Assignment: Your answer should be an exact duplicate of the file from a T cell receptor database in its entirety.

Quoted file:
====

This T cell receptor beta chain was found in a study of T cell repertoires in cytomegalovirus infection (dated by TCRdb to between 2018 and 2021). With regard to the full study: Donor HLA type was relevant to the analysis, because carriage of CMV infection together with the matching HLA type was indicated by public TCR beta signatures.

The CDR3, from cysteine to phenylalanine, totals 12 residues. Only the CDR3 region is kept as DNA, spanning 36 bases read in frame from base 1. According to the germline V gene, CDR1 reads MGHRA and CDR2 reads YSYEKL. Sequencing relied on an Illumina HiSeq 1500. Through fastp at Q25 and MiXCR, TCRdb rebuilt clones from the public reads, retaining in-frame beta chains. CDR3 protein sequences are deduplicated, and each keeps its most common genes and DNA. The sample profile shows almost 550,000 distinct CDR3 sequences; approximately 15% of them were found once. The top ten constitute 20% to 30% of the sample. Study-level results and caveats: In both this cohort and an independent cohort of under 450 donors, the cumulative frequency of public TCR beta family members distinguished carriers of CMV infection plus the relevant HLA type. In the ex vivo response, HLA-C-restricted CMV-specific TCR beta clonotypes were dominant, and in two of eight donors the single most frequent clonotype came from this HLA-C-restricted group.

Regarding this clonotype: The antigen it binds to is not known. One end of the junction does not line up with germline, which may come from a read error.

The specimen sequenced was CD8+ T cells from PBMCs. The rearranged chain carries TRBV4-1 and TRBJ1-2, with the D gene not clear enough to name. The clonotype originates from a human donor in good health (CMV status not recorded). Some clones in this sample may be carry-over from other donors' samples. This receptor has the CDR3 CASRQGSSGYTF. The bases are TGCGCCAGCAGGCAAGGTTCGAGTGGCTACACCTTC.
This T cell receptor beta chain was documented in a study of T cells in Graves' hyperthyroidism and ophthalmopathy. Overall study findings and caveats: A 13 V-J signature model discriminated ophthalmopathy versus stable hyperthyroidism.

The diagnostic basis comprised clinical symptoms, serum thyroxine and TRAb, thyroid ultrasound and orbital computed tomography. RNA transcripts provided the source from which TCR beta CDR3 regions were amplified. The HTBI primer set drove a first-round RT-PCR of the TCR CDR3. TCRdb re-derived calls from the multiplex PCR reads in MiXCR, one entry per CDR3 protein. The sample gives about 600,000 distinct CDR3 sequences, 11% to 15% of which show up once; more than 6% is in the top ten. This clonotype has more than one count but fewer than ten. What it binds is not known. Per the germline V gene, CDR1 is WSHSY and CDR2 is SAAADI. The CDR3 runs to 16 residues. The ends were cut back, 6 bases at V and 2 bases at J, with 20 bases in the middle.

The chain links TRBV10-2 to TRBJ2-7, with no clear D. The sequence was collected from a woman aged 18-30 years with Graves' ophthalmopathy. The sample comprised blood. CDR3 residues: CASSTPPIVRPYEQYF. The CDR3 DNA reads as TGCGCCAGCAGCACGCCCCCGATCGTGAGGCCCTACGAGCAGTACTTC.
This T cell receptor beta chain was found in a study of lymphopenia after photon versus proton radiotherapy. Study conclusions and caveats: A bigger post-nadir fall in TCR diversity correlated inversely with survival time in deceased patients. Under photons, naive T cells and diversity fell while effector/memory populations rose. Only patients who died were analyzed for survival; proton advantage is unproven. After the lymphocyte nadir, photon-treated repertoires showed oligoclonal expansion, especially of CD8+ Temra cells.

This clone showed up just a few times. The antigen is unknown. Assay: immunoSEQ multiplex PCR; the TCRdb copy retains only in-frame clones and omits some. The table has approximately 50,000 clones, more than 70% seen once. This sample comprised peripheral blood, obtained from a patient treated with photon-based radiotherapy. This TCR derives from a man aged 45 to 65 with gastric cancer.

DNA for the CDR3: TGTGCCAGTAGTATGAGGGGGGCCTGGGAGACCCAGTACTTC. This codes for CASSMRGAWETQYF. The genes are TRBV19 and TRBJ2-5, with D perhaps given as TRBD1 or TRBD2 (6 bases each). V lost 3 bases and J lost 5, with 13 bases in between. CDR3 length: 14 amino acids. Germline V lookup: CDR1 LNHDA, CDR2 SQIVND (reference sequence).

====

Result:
This T cell receptor beta chain was found in a study of T cell repertoires in cytomegalovirus infection (dated by TCRdb to between 2018 and 2021). With regard to the full study: Donor HLA type was relevant to the analysis, because carriage of CMV infection together with the matching HLA type was indicated by public TCR beta signatures.

The CDR3, from cysteine to phenylalanine, totals 12 residues. Only the CDR3 region is kept as DNA, spanning 36 bases read in frame from base 1. According to the germline V gene, CDR1 reads MGHRA and CDR2 reads YSYEKL. Sequencing relied on an Illumina HiSeq 1500. Through fastp at Q25 and MiXCR, TCRdb rebuilt clones from the public reads, retaining in-frame beta chains. CDR3 protein sequences are deduplicated, and each keeps its most common genes and DNA. The sample profile shows almost 550,000 distinct CDR3 sequences; approximately 15% of them were found once. The top ten constitute 20% to 30% of the sample. Study-level results and caveats: In both this cohort and an independent cohort of under 450 donors, the cumulative frequency of public TCR beta family members distinguished carriers of CMV infection plus the relevant HLA type. In the ex vivo response, HLA-C-restricted CMV-specific TCR beta clonotypes were dominant, and in two of eight donors the single most frequent clonotype came from this HLA-C-restricted group.

Regarding this clonotype: The antigen it binds to is not known. One end of the junction does not line up with germline, which may come from a read error.

The specimen sequenced was CD8+ T cells from PBMCs. The rearranged chain carries TRBV4-1 and TRBJ1-2, with the D gene not clear enough to name. The clonotype originates from a human donor in good health (CMV status not recorded). Some clones in this sample may be carry-over from other donors' samples. This receptor has the CDR3 CASRQGSSGYTF. The bases are TGCGCCAGCAGGCAAGGTTCGAGTGGCTACACCTTC.
This T cell receptor beta chain was documented in a study of T cells in Graves' hyperthyroidism and ophthalmopathy. Overall study findings and caveats: A 13 V-J signature model discriminated ophthalmopathy versus stable hyperthyroidism.

The diagnostic basis comprised clinical symptoms, serum thyroxine and TRAb, thyroid ultrasound and orbital computed tomography. RNA transcripts provided the source from which TCR beta CDR3 regions were amplified. The HTBI primer set drove a first-round RT-PCR of the TCR CDR3. TCRdb re-derived calls from the multiplex PCR reads in MiXCR, one entry per CDR3 protein. The sample gives about 600,000 distinct CDR3 sequences, 11% to 15% of which show up once; more than 6% is in the top ten. This clonotype has more than one count but fewer than ten. What it binds is not known. Per the germline V gene, CDR1 is WSHSY and CDR2 is SAAADI. The CDR3 runs to 16 residues. The ends were cut back, 6 bases at V and 2 bases at J, with 20 bases in the middle.

The chain links TRBV10-2 to TRBJ2-7, with no clear D. The sequence was collected from a woman aged 18-30 years with Graves' ophthalmopathy. The sample comprised blood. CDR3 residues: CASSTPPIVRPYEQYF. The CDR3 DNA reads as TGCGCCAGCAGCACGCCCCCGATCGTGAGGCCCTACGAGCAGTACTTC.
This T cell receptor beta chain was found in a study of lymphopenia after photon versus proton radiotherapy. Study conclusions and caveats: A bigger post-nadir fall in TCR diversity correlated inversely with survival time in deceased patients. Under photons, naive T cells and diversity fell while effector/memory populations rose. Only patients who died were analyzed for survival; proton advantage is unproven. After the lymphocyte nadir, photon-treated repertoires showed oligoclonal expansion, especially of CD8+ Temra cells.

This clone showed up just a few times. The antigen is unknown. Assay: immunoSEQ multiplex PCR; the TCRdb copy retains only in-frame clones and omits some. The table has approximately 50,000 clones, more than 70% seen once. This sample comprised peripheral blood, obtained from a patient treated with photon-based radiotherapy. This TCR derives from a man aged 45 to 65 with gastric cancer.

DNA for the CDR3: TGTGCCAGTAGTATGAGGGGGGCCTGGGAGACCCAGTACTTC. This codes for CASSMRGAWETQYF. The genes are TRBV19 and TRBJ2-5, with D perhaps given as TRBD1 or TRBD2 (6 bases each). V lost 3 bases and J lost 5, with 13 bases in between. CDR3 length: 14 amino acids. Germline V lookup: CDR1 LNHDA, CDR2 SQIVND (reference sequence).